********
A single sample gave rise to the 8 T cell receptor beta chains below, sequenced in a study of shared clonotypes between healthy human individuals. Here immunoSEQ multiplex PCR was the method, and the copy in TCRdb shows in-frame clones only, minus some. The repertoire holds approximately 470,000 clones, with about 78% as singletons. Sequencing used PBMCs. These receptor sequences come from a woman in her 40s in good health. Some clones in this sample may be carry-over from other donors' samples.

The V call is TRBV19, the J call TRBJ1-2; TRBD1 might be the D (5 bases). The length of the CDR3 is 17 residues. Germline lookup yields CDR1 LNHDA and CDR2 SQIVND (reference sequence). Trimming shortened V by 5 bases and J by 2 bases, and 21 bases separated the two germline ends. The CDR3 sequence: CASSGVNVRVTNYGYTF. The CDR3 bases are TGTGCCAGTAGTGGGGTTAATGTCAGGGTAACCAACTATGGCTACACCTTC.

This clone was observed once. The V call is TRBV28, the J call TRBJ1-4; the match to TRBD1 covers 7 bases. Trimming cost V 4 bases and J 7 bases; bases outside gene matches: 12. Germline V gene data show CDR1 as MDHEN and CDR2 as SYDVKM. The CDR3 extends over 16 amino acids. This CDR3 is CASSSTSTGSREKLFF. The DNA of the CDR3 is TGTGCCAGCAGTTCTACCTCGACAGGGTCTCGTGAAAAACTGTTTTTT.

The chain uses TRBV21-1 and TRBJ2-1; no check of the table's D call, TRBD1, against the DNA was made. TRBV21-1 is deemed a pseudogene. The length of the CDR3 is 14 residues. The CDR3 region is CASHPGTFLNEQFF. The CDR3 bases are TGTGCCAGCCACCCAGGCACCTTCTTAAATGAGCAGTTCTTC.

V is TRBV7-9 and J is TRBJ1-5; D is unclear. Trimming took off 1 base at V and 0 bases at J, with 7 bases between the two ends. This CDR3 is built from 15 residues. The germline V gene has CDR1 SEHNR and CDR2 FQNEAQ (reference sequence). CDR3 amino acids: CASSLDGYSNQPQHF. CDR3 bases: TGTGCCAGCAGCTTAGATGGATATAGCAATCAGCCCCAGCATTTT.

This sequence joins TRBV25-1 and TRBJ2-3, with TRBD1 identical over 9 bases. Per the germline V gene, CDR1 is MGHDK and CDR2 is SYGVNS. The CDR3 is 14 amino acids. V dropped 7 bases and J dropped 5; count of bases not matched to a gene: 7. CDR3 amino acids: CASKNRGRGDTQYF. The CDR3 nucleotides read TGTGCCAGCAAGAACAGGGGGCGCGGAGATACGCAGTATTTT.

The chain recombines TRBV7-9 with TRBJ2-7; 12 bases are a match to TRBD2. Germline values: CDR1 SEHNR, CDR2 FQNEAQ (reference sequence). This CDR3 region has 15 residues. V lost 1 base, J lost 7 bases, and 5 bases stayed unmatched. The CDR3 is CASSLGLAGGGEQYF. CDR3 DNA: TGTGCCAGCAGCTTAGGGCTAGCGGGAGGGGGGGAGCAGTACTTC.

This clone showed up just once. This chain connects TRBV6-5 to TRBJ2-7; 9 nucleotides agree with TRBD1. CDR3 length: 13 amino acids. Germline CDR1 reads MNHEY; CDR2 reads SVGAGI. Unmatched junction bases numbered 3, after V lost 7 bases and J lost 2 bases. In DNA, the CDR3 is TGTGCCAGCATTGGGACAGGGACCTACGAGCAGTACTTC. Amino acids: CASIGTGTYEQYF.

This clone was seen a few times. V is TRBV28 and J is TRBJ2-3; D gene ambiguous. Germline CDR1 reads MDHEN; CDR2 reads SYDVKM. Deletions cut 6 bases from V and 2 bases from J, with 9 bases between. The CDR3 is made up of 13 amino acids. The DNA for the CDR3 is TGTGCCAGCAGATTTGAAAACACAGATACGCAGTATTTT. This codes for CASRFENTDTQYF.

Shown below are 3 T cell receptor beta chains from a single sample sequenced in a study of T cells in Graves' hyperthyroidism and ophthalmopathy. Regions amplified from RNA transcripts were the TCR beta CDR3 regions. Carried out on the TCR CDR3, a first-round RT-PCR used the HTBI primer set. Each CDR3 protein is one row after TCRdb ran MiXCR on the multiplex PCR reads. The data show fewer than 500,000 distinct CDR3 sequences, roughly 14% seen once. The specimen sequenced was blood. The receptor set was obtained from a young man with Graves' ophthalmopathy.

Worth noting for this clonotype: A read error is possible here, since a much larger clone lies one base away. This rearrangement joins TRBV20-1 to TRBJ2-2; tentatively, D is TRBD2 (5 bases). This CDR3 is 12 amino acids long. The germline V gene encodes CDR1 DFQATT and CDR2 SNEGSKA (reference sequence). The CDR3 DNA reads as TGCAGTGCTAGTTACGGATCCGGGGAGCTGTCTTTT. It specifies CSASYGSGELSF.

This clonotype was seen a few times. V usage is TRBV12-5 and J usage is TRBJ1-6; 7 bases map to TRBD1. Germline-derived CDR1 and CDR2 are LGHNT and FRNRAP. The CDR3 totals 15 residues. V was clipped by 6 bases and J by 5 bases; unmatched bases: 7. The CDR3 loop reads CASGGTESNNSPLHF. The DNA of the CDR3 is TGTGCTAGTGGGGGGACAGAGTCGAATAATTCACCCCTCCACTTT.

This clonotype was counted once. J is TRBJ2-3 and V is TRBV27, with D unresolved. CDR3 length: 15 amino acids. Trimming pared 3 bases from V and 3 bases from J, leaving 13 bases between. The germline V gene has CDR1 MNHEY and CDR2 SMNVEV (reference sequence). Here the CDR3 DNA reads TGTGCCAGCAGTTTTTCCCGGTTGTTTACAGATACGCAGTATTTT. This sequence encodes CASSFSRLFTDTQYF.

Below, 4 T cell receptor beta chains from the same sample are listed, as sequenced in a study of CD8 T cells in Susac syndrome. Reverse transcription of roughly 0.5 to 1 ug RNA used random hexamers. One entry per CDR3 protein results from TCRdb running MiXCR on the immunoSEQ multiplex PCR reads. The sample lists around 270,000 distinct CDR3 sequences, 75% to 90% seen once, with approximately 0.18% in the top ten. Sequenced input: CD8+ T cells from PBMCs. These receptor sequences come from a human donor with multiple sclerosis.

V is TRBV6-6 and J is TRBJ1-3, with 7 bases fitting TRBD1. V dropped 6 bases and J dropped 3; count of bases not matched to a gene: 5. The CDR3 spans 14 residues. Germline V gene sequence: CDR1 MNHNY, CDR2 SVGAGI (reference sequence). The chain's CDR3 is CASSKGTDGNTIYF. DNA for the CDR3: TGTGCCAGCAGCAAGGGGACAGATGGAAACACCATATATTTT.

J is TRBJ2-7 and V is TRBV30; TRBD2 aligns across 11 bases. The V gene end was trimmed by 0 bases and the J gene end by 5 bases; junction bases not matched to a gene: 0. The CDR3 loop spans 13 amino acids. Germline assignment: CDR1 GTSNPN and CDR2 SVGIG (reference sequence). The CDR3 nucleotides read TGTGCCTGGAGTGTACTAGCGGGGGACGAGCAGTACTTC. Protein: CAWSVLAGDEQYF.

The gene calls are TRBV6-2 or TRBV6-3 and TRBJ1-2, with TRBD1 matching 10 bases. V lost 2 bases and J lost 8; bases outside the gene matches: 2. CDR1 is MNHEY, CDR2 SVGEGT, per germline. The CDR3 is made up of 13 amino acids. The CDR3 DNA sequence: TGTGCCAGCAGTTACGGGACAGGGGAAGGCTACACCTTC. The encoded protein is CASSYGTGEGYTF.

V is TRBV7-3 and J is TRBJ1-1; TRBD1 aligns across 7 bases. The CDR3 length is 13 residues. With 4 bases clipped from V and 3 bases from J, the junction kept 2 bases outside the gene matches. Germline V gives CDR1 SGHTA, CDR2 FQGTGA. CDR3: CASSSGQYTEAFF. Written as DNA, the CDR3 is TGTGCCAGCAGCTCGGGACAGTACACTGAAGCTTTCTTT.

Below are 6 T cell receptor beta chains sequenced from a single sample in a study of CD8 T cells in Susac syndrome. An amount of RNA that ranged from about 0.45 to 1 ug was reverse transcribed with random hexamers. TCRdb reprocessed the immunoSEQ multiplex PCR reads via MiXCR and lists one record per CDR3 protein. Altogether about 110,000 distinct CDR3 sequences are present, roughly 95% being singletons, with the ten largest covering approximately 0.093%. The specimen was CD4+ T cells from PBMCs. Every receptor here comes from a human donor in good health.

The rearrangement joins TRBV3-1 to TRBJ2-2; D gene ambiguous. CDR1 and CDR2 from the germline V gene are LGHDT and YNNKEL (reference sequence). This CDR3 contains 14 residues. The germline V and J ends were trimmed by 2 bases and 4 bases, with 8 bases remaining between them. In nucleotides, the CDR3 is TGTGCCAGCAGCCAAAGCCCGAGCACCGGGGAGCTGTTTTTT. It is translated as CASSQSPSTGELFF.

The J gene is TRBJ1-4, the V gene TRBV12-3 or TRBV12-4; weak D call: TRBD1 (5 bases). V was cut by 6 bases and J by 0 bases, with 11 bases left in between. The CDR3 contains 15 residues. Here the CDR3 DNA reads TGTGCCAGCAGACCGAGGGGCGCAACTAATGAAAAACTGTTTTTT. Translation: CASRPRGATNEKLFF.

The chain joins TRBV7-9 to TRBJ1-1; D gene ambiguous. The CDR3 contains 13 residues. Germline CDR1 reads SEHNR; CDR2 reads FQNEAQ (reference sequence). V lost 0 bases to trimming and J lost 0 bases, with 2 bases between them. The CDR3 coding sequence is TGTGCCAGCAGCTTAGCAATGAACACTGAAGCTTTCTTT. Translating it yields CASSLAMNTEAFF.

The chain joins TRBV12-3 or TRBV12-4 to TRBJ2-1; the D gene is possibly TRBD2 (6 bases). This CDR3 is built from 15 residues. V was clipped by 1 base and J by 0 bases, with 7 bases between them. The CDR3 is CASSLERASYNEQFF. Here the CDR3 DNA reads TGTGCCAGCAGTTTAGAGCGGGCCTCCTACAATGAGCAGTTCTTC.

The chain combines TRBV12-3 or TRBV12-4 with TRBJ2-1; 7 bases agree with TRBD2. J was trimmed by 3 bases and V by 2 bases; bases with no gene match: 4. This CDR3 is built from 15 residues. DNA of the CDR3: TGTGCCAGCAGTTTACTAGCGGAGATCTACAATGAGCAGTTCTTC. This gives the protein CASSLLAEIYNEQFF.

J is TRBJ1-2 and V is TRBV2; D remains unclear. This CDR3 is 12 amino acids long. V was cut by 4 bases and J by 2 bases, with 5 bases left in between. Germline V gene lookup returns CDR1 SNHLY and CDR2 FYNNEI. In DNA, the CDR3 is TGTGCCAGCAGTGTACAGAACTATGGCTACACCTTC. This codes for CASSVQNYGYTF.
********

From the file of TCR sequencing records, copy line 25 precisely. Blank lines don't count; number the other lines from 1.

J is TRBJ1-2 and V is TRBV2; D remains unclear. This CDR3 is 12 amino acids long. V was cut by 4 bases and J by 2 bases, with 5 bases left in between. Germline V gene lookup returns CDR1 SNHLY and CDR2 FYNNEI. In DNA, the CDR3 is TGTGCCAGCAGTGTACAGAACTATGGCTACACCTTC. This codes for CASSVQNYGYTF.